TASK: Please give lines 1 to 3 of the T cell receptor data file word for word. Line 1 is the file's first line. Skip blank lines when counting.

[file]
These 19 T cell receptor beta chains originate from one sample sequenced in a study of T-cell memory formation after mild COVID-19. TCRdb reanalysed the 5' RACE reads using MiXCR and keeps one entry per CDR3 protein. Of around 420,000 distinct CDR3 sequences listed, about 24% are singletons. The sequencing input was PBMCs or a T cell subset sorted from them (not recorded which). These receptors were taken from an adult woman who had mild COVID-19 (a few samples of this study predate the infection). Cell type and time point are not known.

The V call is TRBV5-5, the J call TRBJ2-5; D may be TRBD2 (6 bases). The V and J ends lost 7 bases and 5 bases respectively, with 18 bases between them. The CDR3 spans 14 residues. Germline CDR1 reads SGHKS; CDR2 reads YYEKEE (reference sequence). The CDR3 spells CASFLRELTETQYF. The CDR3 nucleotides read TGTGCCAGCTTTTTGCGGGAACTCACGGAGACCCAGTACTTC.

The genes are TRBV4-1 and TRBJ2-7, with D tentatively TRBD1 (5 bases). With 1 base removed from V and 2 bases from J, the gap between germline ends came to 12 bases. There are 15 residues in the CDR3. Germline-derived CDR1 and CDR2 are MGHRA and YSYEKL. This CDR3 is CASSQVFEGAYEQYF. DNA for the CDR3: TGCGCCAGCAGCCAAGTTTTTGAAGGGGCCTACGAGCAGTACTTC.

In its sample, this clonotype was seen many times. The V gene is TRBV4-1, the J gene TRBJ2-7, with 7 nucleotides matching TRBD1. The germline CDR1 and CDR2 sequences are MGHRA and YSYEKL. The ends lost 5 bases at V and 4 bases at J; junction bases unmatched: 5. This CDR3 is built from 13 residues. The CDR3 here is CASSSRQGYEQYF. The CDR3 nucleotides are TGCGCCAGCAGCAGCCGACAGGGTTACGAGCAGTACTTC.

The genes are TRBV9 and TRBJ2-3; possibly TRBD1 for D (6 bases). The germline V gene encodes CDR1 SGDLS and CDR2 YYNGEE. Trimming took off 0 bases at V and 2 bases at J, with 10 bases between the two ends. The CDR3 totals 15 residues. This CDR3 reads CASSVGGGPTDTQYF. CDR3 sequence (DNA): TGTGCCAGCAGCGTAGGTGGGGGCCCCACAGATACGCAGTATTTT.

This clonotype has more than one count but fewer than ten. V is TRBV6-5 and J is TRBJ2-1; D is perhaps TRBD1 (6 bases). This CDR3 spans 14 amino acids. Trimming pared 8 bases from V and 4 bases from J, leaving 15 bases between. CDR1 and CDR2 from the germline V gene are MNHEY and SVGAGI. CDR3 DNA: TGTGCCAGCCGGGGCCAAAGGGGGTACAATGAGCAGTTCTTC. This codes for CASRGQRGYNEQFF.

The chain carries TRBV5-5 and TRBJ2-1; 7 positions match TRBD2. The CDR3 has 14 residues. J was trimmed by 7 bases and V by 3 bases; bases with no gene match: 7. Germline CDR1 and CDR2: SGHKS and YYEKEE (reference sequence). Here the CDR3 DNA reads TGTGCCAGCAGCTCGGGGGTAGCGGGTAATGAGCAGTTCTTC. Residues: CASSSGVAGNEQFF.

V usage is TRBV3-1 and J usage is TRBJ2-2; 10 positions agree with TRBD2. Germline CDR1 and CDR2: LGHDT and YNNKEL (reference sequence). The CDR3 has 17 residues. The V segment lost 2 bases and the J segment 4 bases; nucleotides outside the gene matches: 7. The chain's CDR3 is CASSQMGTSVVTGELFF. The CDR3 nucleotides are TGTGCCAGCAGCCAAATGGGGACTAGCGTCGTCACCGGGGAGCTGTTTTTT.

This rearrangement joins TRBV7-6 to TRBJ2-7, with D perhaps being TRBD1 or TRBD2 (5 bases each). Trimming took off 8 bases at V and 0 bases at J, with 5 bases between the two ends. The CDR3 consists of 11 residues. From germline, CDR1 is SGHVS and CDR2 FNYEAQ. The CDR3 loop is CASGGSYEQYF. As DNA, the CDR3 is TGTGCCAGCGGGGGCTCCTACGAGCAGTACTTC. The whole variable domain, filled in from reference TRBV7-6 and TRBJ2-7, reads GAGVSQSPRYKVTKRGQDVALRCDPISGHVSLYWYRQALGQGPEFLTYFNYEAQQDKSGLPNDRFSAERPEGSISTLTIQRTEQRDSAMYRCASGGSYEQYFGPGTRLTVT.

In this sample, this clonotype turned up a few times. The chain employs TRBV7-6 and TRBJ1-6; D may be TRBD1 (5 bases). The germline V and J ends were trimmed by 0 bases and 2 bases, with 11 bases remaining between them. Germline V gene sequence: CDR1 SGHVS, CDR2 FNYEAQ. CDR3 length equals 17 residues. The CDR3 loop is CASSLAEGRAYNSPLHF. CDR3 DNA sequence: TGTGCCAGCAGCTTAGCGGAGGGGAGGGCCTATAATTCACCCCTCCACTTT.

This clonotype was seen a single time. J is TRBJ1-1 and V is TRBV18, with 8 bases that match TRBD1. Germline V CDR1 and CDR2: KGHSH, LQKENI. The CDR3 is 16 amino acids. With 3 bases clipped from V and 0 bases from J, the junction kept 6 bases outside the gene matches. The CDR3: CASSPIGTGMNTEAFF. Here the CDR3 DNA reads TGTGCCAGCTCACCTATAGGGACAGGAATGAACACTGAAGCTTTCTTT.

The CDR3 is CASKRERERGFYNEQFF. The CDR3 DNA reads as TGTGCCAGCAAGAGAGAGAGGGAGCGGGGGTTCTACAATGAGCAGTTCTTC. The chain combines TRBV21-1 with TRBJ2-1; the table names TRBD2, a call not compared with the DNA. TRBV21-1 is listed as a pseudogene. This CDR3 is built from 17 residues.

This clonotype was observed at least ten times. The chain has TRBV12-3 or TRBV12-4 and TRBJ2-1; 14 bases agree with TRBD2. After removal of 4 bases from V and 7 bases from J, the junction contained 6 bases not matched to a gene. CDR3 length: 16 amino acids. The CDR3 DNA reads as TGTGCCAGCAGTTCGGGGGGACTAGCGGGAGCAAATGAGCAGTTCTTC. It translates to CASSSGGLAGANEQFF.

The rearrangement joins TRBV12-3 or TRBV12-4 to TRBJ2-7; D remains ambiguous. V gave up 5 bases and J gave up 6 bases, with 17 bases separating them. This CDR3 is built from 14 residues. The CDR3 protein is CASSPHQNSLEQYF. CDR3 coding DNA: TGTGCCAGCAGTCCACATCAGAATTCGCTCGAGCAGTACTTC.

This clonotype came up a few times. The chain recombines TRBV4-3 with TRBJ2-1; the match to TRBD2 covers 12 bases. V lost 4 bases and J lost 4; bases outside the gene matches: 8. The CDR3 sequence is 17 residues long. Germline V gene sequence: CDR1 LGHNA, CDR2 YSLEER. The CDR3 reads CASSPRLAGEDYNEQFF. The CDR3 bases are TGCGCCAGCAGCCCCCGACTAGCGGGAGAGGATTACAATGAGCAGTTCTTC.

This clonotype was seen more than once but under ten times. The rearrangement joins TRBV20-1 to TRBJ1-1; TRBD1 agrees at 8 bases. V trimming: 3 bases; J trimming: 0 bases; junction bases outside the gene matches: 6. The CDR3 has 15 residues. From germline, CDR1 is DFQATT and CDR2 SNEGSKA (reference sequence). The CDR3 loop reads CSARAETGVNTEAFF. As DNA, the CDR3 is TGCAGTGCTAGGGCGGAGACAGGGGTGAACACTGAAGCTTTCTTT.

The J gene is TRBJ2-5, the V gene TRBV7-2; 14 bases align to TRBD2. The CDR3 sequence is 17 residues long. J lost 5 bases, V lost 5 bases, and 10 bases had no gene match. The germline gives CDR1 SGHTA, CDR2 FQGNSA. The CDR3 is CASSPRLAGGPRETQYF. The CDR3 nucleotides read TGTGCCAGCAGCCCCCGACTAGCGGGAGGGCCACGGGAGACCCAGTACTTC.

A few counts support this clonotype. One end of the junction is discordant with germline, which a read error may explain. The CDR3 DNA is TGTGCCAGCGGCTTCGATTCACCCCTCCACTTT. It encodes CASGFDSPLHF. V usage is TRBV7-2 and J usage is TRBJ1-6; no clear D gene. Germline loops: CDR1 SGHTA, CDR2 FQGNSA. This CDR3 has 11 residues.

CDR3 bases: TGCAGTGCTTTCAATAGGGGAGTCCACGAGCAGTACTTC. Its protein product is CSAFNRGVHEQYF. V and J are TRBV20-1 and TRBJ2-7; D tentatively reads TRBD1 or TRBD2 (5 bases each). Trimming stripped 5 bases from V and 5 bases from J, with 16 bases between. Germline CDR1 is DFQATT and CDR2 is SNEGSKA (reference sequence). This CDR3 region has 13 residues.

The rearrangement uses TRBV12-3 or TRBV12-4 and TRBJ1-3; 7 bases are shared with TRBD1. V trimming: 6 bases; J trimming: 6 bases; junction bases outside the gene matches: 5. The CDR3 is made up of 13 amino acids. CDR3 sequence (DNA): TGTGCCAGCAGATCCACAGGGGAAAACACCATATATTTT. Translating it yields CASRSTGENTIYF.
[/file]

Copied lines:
These 19 T cell receptor beta chains originate from one sample sequenced in a study of T-cell memory formation after mild COVID-19. TCRdb reanalysed the 5' RACE reads using MiXCR and keeps one entry per CDR3 protein. Of around 420,000 distinct CDR3 sequences listed, about 24% are singletons. The sequencing input was PBMCs or a T cell subset sorted from them (not recorded which). These receptors were taken from an adult woman who had mild COVID-19 (a few samples of this study predate the infection). Cell type and time point are not known.

The V call is TRBV5-5, the J call TRBJ2-5; D may be TRBD2 (6 bases). The V and J ends lost 7 bases and 5 bases respectively, with 18 bases between them. The CDR3 spans 14 residues. Germline CDR1 reads SGHKS; CDR2 reads YYEKEE (reference sequence). The CDR3 spells CASFLRELTETQYF. The CDR3 nucleotides read TGTGCCAGCTTTTTGCGGGAACTCACGGAGACCCAGTACTTC.

The genes are TRBV4-1 and TRBJ2-7, with D tentatively TRBD1 (5 bases). With 1 base removed from V and 2 bases from J, the gap between germline ends came to 12 bases. There are 15 residues in the CDR3. Germline-derived CDR1 and CDR2 are MGHRA and YSYEKL. This CDR3 is CASSQVFEGAYEQYF. DNA for the CDR3: TGCGCCAGCAGCCAAGTTTTTGAAGGGGCCTACGAGCAGTACTTC.